Why Container Ships Could Be Just as Dangerous as Oil Tankers

More freight vessels crossing oceans mean more chances for invasive tagalongs to ruin the environment.

(Photo: Justin Sullivan/Getty Images)

Mar 17, 2015· 2 MIN READ
Editor, reporter, and radio producer Zachary Slobig has covered coastal issues for Outside, NPR, Los Angeles Times, and many others.

We’re weaving a web of transoceanic transit that is perpetually growing: Global shipping is booming, new canals are being constructed, existing ones are widening, and even more subsea Internet cables are in the works.

It’s a global system based on the transportation of goods, but it’s one that ecologists warn is potentially calamitous to biosecurity.

How? Thanks to increasing ship traffic, marine hitchhikers are finding more options to stow away and wreak havoc on new, susceptible environments.

“I see a direction where we will continue to increase biosecurity—it just takes one species to do billions of dollars in damage,” said James Carlton, a professor of marine sciences at Williams College. “It seems like a busy and itchy world out there, but we can prevent things from happening. We do it with public safety, air safety, infectious diseases, and we can certainly do it with biological invasions.”

Right now, aquatic invasive species are costing the U.S. economy $138 billion a year. Some scientists and researchers say it’s high time that we move away from a Whac-A-Mole management approach and pinpoint the most problematic vectors at their sources—us. In an age where human impact on biodiversity is both dramatic and growing, it is still often overlooked.

Countries such as Australia and New Zealand now have government departments focused solely on biosecurity. In the U.S., it’s a multiagency effort where gaps can have dire economic and ecological consequences.

Our oyster industry, for instance, could be wiped out by a single invasion, said Carlton. “We don’t want to act like a fire department,” he noted. “There’s a strong rationale to look at vector management and prevention.”

Some of those vectors, or routes of biological invasion, are as old as ancient transoceanic travel: Organisms from foreign ports of call make their way to new homes on the underbelly of ships or in ballast water. The shipping industry has long been aware of this issue, even if it’s for a different reason—a hull crusted with stowaways exponentially increases fuel costs and therefore the bottom line.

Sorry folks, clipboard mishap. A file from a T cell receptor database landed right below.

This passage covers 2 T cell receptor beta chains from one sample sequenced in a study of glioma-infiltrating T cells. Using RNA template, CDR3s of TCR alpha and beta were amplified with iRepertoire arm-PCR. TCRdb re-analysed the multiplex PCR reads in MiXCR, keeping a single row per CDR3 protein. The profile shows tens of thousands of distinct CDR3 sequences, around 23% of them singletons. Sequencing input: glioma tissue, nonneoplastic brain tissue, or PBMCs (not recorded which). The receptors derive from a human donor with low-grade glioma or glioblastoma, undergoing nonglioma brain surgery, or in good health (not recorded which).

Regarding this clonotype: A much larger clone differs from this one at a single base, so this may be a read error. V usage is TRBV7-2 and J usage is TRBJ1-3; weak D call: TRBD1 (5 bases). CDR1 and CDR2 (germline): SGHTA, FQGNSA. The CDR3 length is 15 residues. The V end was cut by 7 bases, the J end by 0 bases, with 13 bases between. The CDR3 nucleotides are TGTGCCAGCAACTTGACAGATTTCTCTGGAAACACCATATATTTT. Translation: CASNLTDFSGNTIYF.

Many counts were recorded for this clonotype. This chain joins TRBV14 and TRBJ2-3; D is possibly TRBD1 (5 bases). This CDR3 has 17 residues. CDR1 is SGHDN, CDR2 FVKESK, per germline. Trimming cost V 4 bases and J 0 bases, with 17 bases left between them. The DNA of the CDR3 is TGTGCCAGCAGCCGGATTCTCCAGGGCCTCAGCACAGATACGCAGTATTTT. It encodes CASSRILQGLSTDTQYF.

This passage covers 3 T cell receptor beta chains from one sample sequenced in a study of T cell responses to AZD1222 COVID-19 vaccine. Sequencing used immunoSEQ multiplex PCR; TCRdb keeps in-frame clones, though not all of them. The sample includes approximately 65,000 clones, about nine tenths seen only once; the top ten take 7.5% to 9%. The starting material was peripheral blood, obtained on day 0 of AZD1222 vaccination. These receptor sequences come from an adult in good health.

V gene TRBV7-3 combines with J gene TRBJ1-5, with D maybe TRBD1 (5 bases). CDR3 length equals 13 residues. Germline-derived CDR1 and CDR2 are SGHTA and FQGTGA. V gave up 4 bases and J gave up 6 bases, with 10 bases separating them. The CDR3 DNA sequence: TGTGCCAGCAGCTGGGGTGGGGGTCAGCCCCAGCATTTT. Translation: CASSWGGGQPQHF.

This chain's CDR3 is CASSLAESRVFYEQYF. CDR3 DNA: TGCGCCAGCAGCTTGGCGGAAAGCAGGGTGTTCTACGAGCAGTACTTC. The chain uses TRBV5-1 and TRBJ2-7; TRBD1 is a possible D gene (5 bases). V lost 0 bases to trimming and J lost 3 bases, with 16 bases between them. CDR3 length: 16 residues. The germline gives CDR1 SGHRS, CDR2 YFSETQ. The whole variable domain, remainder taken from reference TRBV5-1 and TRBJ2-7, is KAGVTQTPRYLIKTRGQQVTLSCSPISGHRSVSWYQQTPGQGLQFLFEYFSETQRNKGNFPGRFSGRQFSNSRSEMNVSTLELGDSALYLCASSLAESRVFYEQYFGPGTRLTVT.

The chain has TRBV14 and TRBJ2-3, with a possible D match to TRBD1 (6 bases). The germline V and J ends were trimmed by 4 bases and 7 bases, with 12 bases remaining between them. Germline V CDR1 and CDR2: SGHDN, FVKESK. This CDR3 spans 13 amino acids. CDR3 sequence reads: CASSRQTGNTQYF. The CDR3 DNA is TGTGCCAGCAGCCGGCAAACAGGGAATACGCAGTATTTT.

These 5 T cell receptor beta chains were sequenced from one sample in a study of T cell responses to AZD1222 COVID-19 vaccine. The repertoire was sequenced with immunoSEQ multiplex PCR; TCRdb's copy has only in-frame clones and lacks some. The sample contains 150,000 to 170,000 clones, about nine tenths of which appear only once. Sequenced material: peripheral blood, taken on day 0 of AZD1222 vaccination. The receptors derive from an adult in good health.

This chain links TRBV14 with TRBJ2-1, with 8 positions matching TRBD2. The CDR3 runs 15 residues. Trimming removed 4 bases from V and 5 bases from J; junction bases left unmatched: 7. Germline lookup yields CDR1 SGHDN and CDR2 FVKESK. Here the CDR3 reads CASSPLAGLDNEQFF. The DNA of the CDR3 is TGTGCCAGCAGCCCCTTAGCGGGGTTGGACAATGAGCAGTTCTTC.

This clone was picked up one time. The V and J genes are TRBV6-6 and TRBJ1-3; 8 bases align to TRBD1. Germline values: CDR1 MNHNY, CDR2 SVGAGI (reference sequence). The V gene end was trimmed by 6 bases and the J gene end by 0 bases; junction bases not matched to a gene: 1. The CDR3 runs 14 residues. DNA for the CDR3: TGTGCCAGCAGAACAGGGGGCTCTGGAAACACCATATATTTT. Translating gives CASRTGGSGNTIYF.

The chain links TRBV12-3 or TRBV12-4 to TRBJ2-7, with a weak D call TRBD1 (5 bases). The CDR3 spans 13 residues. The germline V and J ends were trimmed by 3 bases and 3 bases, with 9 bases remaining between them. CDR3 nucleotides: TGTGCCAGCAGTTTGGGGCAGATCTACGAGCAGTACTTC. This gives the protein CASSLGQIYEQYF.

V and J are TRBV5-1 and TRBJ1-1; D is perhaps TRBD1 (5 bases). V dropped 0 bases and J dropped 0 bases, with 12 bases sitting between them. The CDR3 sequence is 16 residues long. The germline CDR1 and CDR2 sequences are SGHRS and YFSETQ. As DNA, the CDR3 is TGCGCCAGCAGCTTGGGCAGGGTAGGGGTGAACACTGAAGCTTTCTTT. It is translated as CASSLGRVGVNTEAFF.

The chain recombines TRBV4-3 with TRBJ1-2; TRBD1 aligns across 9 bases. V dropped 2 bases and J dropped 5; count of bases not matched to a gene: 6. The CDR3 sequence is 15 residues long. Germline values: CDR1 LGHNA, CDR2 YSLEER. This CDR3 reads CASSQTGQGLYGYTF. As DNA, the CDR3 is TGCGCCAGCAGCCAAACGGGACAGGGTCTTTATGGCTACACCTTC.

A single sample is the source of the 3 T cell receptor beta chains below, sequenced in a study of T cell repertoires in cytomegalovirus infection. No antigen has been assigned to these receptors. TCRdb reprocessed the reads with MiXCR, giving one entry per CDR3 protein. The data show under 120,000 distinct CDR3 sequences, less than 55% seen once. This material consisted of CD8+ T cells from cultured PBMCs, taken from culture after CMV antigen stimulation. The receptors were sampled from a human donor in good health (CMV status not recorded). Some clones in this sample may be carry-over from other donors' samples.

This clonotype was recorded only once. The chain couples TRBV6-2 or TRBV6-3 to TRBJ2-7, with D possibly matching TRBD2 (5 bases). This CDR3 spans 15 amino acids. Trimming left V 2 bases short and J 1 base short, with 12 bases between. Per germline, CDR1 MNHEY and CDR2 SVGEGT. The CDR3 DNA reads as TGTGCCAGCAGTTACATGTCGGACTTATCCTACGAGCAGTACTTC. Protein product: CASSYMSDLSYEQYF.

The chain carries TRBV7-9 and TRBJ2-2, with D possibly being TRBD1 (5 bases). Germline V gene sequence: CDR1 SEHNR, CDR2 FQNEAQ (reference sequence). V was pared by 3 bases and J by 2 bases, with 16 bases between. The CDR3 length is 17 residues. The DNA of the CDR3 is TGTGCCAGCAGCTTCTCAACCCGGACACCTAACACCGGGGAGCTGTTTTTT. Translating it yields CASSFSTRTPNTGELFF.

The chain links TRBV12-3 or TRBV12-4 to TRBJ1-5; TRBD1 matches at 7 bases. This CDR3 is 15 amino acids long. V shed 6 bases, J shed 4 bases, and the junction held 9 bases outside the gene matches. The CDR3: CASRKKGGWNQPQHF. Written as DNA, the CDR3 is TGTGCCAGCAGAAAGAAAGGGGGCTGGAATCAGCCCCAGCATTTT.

Still, that hasn’t stopped invaders like the Russian-borne zebra and quagga mussels from making the crossing—both are currently clogging water pipes and power-plant lines along the Great Lakes and the Colorado River.

Today, the massive container ships needed to meet the growing demand for goods have even larger nooks and crannies where invasives can thrive without shipping companies seeing an impact on their bottom line. In the 1990s, the largest cargo ships carried 5,000 containers. Ships now carry nearly four times that amount.

Ian Davidson and his team at the Smithsonian Marine Invasions Research Lab have dived under 80 cargo vessels, researching the threats of “ship biofouling,” and he’s convinced that stricter standards are imperative.

“In the coming years, hull biofouling will be a big issue,” Davidson said. “New Zealand was the first country to release a set of ship standards, which in 2018 will be mandatory.”

He suspects that other nations will have to follow suit. “Rearranging your biodiversity doesn’t come without costs,” he said. “You can put a dollar amount on that, and the studies are coming in all time.”

Carlton would like to see the federal government establish an agency as systematic and effective as the Animal and Plant Inspection Service of the U.S. Department of Agriculture but focused on the marine environment.

“It’s a noisy world, and the vectors are increasing logarithmically,” he pointed out. “All it takes is one species, and we don’t want a disaster on the order of the Exxon Valdez or the BP spill to precipitate legislation.”